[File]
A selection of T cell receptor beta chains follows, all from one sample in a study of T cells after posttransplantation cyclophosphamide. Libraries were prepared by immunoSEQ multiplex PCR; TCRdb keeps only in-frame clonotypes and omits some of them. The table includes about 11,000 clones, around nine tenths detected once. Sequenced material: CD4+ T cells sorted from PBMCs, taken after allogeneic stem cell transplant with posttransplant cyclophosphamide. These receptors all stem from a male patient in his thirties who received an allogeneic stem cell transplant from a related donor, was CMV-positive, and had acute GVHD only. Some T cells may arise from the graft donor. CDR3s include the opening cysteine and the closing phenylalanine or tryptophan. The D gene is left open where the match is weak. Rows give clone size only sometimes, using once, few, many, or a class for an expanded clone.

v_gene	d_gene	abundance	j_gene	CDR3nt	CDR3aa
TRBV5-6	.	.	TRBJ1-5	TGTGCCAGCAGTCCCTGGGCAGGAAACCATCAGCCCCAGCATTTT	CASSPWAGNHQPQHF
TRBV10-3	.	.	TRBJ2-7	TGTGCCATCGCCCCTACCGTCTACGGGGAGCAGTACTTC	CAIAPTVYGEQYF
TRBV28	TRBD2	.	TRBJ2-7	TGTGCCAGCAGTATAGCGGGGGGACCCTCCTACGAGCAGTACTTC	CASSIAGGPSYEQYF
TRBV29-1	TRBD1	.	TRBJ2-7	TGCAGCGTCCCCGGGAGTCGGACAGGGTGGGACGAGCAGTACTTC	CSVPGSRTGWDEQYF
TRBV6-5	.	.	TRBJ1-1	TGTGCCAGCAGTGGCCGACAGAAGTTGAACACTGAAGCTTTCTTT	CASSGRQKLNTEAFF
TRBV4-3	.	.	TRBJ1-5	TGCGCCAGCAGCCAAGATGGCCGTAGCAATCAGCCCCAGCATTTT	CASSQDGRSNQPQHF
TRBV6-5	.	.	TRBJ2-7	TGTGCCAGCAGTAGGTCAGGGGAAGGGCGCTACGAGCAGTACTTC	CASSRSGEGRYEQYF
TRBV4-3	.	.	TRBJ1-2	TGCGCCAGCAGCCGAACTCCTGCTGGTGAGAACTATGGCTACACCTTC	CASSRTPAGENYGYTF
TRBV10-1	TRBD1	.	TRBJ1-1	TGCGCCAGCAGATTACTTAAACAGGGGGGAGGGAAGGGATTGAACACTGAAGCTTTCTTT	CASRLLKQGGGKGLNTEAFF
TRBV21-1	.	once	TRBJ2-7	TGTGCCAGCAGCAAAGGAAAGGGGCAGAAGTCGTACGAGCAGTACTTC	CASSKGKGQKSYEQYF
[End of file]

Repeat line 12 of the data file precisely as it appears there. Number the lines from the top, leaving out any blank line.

TRBV21-1	.	once	TRBJ2-7	TGTGCCAGCAGCAAAGGAAAGGGGCAGAAGTCGTACGAGCAGTACTTC	CASSKGKGQKSYEQYF